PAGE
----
The Mechanics Behind the Magic of Anomalisa

Watching Anomalisa, Charlie Kaufman’s first theatrical effort since Synecdoche, New York seven years ago, it’s hard to shake the impression that you’re watching something wholly unique. Built around a simple enough concept: the exploration of a man’s midlife crisis and extra-marital affair, Anomalisa’s stop-motion puppet animation and meticulously built approach makes the film far more astonishing than it might look on paper. The world of the film is surprisingly banal: a plush but generally pedestrian hotel serves as the center for the majority of the film’s action, but it’s impossible to be much less than bowled over by the realism achieved by puppets made of felt, silicone and wire. Certainly no one could have known that this year’s most convincing sex scene could have been between two puppets.

David Thewlis voices Michael Stone and Jennifer Jason Leigh voices Lisa in 'Anomalisa.' Courtesy Paramount Pictures.

While the film’s animated vision feels intensely new, the studio that produced it has been creating animated work for some time. Founded five years ago as part of a collaboration between Dan Harmon and Dino Stamatopoulos among others, Starburns Industries began to carve out a space as animators for some of Adult Swim’s weirdling ventures with their work on Moral Oral and Mary Shelley’s Frankenhole. The studio operated relatively under the radar until they animated Community’s Rankin/Bass tribute Abed’s Uncontrollable Christmas, an episode written by Harmon and Stamatopoulos and directed by Johnson, which garnered significant attention as a heart-warming and goofy hail to Christmas, eventually nabbing a creative arts Emmy. Now, Starburns Industries does most of its television work for Harmon’s newest series Rick and Morty, a drug-fueled, and lovably low-brow Adult Swim series that is now in its second season. 

Anomalisa stands as the studio’s first foray onto the silver screen, with animator Duke Johnson taking up co-directing duties alongside his personal hero (Johnson was an instant fan of Eternal Sunshine of the Spotless Mind when he saw it as a young film school graduate). The bare bones of the film first came into being as a “sound play” written by Kaufman, a theatrical work developed with his frequent collaborator composer Carter Burwell in 2005, which featured Kaufman’s script delivered in a stripped down stage performance. When the script found its way into the hands of Stamatopoulos and Johnson, Kaufman was unsure of the film’s ability to get funded. But when Stamatopoulos turned to the crowd-funding site Kickstarter with some animation mock-ups and a brief synopsis, he received an overwhelming response, eventually raising $400,000 for the project.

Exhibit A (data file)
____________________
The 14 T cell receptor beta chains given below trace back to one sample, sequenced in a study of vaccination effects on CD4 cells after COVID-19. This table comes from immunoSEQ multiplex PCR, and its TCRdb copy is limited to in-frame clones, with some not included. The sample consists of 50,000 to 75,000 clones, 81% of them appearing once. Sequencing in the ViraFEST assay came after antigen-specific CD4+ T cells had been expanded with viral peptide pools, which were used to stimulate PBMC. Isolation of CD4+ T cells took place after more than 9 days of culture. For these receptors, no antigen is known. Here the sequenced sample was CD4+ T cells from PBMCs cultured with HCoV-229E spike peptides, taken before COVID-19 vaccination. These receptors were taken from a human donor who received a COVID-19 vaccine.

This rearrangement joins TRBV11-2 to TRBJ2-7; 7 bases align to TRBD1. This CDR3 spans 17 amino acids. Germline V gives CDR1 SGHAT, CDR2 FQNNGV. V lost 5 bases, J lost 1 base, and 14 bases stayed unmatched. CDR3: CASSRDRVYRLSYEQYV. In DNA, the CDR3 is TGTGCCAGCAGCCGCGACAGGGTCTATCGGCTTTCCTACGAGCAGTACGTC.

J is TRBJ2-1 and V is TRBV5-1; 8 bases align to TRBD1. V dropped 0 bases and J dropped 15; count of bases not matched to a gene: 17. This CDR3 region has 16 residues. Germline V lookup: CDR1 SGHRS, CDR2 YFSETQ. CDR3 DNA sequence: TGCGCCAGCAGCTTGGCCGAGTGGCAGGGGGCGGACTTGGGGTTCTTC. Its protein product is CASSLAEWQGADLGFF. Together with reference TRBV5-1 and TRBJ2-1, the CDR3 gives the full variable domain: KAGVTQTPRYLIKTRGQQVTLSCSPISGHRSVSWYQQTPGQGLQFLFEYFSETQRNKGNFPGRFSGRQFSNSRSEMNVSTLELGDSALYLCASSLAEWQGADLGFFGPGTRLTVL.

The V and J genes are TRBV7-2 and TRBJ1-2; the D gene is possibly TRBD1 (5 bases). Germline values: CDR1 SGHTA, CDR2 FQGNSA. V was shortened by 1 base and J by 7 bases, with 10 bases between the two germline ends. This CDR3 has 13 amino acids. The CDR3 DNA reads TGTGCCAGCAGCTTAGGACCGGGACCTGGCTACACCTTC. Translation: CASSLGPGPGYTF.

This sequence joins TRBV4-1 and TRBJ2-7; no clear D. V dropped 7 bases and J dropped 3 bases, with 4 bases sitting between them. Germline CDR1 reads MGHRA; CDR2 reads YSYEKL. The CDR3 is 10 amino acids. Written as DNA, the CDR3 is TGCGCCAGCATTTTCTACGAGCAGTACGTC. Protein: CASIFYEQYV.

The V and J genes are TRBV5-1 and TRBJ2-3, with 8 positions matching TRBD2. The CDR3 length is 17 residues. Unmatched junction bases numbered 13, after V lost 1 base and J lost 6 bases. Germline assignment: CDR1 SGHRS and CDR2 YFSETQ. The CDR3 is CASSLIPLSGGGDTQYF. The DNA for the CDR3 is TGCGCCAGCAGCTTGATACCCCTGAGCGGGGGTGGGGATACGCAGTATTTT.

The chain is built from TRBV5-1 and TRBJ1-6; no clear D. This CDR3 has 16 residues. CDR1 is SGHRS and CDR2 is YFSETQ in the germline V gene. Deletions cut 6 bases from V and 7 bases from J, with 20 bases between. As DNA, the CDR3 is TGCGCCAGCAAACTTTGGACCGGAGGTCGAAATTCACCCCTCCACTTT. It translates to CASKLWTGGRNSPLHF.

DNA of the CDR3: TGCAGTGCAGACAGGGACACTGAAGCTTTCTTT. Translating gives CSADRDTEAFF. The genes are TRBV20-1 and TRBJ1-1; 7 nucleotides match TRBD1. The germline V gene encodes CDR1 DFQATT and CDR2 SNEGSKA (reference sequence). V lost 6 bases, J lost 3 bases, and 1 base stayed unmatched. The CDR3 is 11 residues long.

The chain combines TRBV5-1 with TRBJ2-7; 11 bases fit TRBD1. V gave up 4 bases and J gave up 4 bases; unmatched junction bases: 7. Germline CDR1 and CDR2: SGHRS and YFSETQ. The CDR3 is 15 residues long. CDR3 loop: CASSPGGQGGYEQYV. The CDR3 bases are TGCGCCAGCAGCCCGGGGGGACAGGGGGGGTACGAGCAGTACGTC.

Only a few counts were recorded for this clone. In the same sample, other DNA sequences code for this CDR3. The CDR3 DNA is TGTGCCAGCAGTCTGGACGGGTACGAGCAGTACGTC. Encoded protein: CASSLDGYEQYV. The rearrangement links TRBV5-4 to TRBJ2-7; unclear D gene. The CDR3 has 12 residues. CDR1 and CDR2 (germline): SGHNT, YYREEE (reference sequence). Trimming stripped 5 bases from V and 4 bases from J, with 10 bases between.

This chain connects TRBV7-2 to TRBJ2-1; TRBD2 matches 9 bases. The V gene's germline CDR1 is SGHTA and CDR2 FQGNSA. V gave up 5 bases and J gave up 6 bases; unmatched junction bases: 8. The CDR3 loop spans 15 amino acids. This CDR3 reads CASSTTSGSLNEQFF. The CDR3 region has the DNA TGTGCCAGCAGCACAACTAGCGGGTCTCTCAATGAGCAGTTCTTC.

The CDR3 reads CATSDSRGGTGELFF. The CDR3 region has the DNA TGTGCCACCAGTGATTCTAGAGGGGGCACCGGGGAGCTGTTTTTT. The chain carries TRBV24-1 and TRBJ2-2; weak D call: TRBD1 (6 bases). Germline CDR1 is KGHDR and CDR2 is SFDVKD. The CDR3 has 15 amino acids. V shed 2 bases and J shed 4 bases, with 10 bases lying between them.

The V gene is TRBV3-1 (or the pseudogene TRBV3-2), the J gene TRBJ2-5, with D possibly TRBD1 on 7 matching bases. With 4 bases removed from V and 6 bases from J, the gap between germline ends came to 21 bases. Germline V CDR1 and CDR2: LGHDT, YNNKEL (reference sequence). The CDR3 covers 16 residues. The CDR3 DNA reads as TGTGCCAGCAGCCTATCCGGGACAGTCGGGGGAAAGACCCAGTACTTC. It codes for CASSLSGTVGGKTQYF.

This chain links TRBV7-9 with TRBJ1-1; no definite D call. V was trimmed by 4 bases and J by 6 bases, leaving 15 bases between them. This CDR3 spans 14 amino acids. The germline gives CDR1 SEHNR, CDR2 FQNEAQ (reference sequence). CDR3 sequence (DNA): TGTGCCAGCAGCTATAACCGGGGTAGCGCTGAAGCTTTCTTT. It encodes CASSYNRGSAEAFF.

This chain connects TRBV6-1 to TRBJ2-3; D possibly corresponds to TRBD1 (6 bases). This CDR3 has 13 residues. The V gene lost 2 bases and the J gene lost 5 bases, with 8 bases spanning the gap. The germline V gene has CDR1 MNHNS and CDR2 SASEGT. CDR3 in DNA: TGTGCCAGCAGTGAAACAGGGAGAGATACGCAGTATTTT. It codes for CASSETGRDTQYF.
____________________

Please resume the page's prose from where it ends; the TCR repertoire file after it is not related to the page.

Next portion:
Like any good studio, Starburns Industries is located in Burbank, California, and between their two production spaces contains thirty thousand square feet of animation space, contained within a facade that looks a bit like a castle from a Monty Python set. Inside it, during the production of Anomalisa, laid tens of tiny hands, torsos (and well, penises), that were used to assemble the film’s tiny vessels of humanity. Constructed by hand at the studio and animated by stop motion techniques, the production for the film was nothing less than painstaking. Though the fundraising process for the film was surprisingly swift and successful, the actual animation of the film, which involved scenes that required the puppets to flex, bend and drink martinis, took Starburns’ 32 animators over a year and a half to create.

The puppets, who bear little resemblance to the actors who voice them, were conceived of completely by Kaufman, Johnson and the Starburns team. “Finding out what the characters were going to look like was a big important thing,” explained Kaufman in the film’s featurette Peopling Anomalisa. “We were able to take advantage of the medium… so that we could make them specific, unique, but also very average and relatable.” In order to cement some of the more abstract concepts of the play the film is based on, the puppet creators only conceptualized three unique faces for the world of the film. The two main characters, Michael Stone (voiced by David Thewlis) and Lisa Hesselmen (voiced by Jennifer Jason Leigh) are the only completely unique faces, with the rest of the puppets in the Anomalisa all voiced by the same actor, Tom Noonan, and characterized by the same faces: differing only in hair, eye and skin colors. “We took all the people that were in the [Starburns] studio and Photoshopped their faces on top of each other to get this generic amalgamation, and a sculptor interpreted that,” Johnson told Vulture. Similarly, when it came to perfecting the final image in post, Johnson chose to leave the contours in the faces of the puppets untouched, causing them to look far more constructed than the lifelike hands and bodies they belong to. “That adds a soulfulness to the experience, an awareness that these things are being manipulated,” said Johnson. “It makes them feel fractured and vulnerable. We didn’t want to hide it.”